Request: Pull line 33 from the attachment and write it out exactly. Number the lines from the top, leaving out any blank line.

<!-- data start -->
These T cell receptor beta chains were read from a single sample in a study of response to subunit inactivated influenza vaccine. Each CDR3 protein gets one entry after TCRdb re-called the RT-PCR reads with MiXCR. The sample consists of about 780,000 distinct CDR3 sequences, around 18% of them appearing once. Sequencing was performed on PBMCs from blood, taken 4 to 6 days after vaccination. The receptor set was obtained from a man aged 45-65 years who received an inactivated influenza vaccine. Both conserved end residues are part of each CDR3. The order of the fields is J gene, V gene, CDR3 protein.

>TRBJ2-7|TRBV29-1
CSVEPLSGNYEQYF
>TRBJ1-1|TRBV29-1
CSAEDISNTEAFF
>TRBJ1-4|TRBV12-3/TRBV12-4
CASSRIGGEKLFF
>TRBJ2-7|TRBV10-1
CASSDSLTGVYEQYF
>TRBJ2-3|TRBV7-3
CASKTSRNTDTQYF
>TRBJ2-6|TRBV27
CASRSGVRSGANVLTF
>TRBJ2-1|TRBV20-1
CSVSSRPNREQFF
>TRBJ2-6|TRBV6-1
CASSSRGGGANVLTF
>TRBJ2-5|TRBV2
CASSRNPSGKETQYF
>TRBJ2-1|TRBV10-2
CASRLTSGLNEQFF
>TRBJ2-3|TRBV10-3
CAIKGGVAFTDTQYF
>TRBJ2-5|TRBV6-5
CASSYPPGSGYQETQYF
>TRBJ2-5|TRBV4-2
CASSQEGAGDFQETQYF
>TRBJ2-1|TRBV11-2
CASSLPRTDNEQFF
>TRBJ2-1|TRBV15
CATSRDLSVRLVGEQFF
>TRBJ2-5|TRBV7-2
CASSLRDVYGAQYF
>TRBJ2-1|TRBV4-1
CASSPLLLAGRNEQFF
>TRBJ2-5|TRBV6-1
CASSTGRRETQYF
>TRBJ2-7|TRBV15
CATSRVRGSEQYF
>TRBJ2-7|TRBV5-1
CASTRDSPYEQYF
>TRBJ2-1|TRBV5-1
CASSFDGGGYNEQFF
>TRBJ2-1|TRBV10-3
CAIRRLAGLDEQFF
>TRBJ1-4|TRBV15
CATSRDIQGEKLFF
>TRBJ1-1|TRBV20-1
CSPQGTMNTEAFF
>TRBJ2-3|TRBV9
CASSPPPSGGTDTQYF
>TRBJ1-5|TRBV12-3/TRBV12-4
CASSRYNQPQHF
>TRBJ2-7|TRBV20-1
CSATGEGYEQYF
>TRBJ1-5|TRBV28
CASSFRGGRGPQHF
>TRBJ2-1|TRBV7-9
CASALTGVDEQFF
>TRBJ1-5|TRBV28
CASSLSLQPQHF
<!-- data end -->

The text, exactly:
CASSLRDVYGAQYF